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API Update: Finding Errors in WebRTC Connection Setup

By callstats on July 8, 2015

A typical first task for new employees at is to get to play with the WebRTC API. We do this, partly, to make new recruits understand the WebRTC development process, get used to the jargon related to multimedia and networking, and to better understand the pitfalls in using the WebRTC API. The last bit can sometimes be challenging, as they have to factor in the quirks of various implementations (e.g., Chrome, Firefox, Temasys plugin), even though adapter.js does some of the heavy lifting.

Karthik joined us last month and created a full featured app with screen sharing (both for Firefox and Chrome) in a week (more on his experience in an upcoming post). However, one of the issues we noticed across deployments was conference setup failure (i.e. the conference failed to start). Oftentimes, we regarded this as failure to establish connectivity, mainly due to impermissive NATs and firewalls (we found this number was around 10%). Nevertheless, we speculated that some of these failures may occur due to various other reasons including, Negotiation Failure (i.e. exchanging and setting the media and transport parameters for each participant). Figure 1 shows what errors may occur at various stages of setting up a conference.

  • Media source error: correspond to gUM failures, i.e., error during configuring user’s media device (mic, camera, screen-capture).
  • SDP generation error: are related to the error callbacks returned from createOffer() or createAnswer(), i.e., errors during configuring the local media pipeline.
  • Negotiation failure: are related to error callbacks returned from setLD() and setRD(), i.e., negotiation errors may occur due to differing media and network configuration between endpoints.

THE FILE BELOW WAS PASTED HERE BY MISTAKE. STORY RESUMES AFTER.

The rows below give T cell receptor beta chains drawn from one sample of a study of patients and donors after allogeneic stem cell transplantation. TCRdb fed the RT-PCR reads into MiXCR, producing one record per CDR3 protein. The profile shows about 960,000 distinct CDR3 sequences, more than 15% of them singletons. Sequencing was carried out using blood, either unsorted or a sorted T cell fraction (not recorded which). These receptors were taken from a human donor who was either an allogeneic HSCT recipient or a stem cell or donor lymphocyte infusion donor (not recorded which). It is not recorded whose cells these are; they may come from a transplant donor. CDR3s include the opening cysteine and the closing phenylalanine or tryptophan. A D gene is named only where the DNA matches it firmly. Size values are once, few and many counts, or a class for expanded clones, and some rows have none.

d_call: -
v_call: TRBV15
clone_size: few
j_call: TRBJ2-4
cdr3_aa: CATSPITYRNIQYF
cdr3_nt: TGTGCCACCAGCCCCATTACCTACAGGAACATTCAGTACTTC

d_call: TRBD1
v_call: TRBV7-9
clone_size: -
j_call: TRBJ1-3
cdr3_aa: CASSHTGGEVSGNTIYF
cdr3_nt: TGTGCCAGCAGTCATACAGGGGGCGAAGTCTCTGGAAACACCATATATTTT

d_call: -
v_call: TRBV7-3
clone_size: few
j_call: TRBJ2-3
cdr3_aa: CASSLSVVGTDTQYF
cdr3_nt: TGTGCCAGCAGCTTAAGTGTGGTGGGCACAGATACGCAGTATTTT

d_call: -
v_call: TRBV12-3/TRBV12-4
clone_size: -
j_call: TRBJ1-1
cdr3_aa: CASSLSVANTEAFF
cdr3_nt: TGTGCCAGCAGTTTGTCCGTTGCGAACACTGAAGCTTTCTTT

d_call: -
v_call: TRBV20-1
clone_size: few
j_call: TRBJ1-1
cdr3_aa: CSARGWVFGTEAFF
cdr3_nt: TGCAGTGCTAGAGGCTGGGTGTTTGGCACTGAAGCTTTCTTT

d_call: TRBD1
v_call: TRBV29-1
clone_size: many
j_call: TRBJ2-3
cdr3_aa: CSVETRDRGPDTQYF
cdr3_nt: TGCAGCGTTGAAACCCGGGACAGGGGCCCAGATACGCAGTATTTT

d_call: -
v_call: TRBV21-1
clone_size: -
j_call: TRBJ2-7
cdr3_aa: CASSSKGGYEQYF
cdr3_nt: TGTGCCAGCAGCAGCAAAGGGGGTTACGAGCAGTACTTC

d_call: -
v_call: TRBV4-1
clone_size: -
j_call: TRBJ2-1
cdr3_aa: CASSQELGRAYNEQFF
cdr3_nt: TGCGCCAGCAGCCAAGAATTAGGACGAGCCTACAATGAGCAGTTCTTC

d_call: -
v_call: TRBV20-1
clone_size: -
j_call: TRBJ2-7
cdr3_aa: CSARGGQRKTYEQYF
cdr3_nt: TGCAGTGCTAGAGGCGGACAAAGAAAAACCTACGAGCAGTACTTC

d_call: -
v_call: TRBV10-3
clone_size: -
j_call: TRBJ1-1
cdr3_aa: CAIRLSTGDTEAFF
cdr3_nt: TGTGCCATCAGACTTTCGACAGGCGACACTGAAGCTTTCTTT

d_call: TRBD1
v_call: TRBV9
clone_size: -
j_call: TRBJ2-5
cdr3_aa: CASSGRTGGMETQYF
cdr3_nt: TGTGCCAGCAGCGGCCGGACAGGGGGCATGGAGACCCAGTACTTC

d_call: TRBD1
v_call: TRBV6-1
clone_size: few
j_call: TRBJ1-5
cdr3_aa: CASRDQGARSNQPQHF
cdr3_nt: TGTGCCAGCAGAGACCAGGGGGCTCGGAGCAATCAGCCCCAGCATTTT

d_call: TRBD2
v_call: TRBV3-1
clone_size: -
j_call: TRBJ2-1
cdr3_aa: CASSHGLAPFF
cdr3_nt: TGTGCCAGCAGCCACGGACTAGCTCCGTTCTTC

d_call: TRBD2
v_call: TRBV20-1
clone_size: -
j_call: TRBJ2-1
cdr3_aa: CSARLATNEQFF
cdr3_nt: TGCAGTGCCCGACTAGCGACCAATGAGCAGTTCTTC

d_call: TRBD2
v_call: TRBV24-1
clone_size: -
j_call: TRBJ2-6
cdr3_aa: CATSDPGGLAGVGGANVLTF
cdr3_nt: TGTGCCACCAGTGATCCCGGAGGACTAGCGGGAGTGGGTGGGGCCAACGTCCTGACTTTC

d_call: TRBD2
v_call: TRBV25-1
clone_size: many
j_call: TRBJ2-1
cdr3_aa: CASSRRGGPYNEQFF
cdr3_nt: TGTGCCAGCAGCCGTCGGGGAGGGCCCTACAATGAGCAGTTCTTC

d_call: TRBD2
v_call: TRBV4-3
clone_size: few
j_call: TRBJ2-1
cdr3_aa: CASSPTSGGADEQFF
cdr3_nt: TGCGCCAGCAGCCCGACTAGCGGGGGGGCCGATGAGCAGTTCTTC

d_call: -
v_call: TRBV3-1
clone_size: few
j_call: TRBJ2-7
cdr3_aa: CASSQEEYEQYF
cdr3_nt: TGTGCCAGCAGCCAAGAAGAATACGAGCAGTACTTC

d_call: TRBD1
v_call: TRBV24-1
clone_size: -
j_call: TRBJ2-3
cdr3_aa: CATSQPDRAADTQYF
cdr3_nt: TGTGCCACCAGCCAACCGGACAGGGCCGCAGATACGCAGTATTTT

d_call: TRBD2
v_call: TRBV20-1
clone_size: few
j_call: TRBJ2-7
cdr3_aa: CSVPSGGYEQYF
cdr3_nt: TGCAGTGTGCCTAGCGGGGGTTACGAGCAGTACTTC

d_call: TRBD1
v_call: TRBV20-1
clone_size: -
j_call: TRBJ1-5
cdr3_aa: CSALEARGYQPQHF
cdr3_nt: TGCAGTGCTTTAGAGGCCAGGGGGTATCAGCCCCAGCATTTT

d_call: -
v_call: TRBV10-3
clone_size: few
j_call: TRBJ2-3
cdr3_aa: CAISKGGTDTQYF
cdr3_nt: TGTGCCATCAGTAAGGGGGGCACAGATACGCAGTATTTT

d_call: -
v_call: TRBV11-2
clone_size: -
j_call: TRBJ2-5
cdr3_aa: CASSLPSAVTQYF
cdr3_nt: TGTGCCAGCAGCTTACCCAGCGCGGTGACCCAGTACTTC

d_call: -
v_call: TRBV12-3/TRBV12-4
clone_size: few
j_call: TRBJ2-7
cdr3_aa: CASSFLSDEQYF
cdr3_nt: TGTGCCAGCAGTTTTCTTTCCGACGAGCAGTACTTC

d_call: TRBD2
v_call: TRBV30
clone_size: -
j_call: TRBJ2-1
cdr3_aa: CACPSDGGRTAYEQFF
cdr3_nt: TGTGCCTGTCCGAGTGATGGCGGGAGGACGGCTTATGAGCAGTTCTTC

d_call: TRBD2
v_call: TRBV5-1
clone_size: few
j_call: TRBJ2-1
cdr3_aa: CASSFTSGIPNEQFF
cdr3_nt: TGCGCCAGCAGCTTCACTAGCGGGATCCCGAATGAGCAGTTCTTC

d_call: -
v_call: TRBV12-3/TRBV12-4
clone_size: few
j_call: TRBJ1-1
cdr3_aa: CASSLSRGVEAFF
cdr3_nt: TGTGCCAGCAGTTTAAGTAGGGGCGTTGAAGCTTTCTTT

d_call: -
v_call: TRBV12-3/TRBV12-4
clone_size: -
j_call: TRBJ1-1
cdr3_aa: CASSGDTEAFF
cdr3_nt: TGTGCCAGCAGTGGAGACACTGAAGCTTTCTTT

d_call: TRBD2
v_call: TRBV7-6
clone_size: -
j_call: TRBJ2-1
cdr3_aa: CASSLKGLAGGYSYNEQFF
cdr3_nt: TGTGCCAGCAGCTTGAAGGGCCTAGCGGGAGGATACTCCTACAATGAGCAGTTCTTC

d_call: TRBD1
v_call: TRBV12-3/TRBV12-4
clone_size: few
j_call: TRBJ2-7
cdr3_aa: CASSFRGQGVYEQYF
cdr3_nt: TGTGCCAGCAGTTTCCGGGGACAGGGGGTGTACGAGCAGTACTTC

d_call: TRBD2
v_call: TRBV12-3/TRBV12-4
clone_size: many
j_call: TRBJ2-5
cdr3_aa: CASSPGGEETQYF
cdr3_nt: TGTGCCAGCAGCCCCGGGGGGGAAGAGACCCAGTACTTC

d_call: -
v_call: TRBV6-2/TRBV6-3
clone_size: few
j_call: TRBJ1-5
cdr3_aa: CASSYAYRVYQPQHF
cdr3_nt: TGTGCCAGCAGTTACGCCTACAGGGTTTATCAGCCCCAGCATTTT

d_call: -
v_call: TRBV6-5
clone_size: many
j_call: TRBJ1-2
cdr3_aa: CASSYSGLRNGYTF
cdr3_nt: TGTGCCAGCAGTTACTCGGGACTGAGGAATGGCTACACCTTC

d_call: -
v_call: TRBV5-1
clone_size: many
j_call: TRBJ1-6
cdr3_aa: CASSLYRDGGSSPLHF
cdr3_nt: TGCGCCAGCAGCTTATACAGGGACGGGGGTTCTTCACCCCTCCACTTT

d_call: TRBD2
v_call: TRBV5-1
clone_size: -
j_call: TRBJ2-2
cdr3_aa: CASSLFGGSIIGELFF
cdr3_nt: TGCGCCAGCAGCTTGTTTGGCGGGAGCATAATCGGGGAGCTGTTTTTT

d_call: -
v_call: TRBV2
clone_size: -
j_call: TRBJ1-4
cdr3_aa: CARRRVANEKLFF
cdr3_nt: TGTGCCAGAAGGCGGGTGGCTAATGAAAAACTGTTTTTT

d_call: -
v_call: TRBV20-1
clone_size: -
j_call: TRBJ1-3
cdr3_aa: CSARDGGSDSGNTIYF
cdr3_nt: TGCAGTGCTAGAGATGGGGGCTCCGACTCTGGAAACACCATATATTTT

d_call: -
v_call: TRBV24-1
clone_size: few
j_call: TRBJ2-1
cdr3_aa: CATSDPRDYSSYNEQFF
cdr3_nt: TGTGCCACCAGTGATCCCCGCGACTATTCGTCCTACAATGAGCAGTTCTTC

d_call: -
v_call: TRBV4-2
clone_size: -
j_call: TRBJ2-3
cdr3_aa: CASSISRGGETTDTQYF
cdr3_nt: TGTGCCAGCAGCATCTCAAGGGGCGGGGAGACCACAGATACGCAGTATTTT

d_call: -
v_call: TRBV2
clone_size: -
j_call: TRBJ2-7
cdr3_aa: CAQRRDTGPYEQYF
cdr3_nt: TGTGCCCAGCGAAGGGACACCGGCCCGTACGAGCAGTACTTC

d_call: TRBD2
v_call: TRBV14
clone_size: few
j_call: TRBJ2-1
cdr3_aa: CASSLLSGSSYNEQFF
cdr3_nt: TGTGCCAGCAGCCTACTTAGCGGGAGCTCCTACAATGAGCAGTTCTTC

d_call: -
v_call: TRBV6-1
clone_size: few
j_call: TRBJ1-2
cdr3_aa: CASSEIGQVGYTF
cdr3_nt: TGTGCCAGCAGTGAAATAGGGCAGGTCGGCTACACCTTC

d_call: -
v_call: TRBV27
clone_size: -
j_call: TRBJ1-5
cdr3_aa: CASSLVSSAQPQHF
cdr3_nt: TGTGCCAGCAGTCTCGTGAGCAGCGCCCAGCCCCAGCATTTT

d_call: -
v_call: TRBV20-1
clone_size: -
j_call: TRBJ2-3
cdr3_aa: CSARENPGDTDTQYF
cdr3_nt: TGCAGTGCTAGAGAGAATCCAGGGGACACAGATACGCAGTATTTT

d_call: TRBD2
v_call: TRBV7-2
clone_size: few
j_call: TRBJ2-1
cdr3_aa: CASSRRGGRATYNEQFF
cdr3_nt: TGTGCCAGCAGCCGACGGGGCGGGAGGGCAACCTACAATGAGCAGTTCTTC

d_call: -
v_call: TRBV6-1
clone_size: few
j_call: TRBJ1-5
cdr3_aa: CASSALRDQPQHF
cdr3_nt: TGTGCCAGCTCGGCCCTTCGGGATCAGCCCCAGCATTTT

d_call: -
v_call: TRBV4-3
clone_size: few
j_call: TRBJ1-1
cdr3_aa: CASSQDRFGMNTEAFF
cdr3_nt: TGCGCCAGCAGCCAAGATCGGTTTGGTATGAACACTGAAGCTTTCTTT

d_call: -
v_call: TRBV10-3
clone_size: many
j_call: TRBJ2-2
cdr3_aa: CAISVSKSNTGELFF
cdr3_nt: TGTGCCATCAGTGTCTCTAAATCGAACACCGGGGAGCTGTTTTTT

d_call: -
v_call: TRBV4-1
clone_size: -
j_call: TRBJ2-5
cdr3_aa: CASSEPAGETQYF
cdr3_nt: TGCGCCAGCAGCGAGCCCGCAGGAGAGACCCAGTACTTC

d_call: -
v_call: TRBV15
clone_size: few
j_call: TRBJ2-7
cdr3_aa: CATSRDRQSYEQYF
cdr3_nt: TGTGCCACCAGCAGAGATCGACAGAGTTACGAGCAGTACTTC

• ICE connection failure: when ICE failed to establish connectivity, these failures may occur when NAT/firewall traversal fails.
  • Transport failure: these failures occurs after the call is successfully establishment, i.e., media stops flowing between participants. This may occur due to loss in connectivity, system load, triggered circuit breaker, or revoking consent.

Failures at different stages of setting up a WebRTC session.

Figure 1: Failures at different stages of setting up a WebRTC session.

Today, we are announcing a new API: reportError to find out the other causes of failure, when do they occur, why they occur, and what ratio of the failure corresponds to the quirks of different implementations (eg. browser or conference bridge) versus NAT traversal failure.

The WebRTC APIs either have a callback or a promise associated to them.
WebRTC applications can now use reportError() to capture at which stage
the negotiation fails and pass on the DomError
returned by the callback or promise to See Section enumerating WebRTC functions
for details.

The example below reports error when creating an SDP offer:

//adding Fabrics
var pc_config = {"iceServers": [{url: ""}]};
var pc = new RTCPeerConnection(pc_config);
function pcCallback (err, msg) { 
    console.log("Monitoring status: "+ err + " msg: " + msg);
function createOfferError(err) {    callStats.reportError(pc,confID,callStats.webRTCFunctions.createOffer,err);
//remoteUserId is the recipient's userID
//conferenceID is generated or provided by the origin server (webrtc service)
// let the "negotiationneeded" event trigger offer generation
pc.onnegotiationneeded = function () {
    // pc is created, tell callstats about it
    // pick a fabricUsage enumeration, if pc is sending both media and data: use multiplex.
    var usage = callStats.fabricUsage.multiplex;
    callStats.addNewFabric(pc, remoteUserID, usage, confID, pcCallback);
    // create offer
    pc.createOffer(localDescCreated, createOfferError);

The example below reports error when creating an SDP answer:

function createAnswerError(err){    callStats.reportError(pc,confID,callStats.webrtcfunctions.createAnswer,err);
function doAnswer() {
    pc.createAnswer(setLocalAndSendMessage, createAnswerError, sdpConstraints);

The failure reason will appear both in the conference timeline for individual participants and aggregate values on the main dashboard (screenshot on the way!) will appear under each subcategory.

This new feature is extremely useful for many developers, as it highlights where failures occur in a WebRTC application and helps to build better products. It is keeping with our vision to help our customers deliver high quality communication applications. If you are interested in monitoring WebRTC calls, send us an email to to get your coupon for a 30-day free trial.

Tags: WebRTC,, WebRTC Monitoring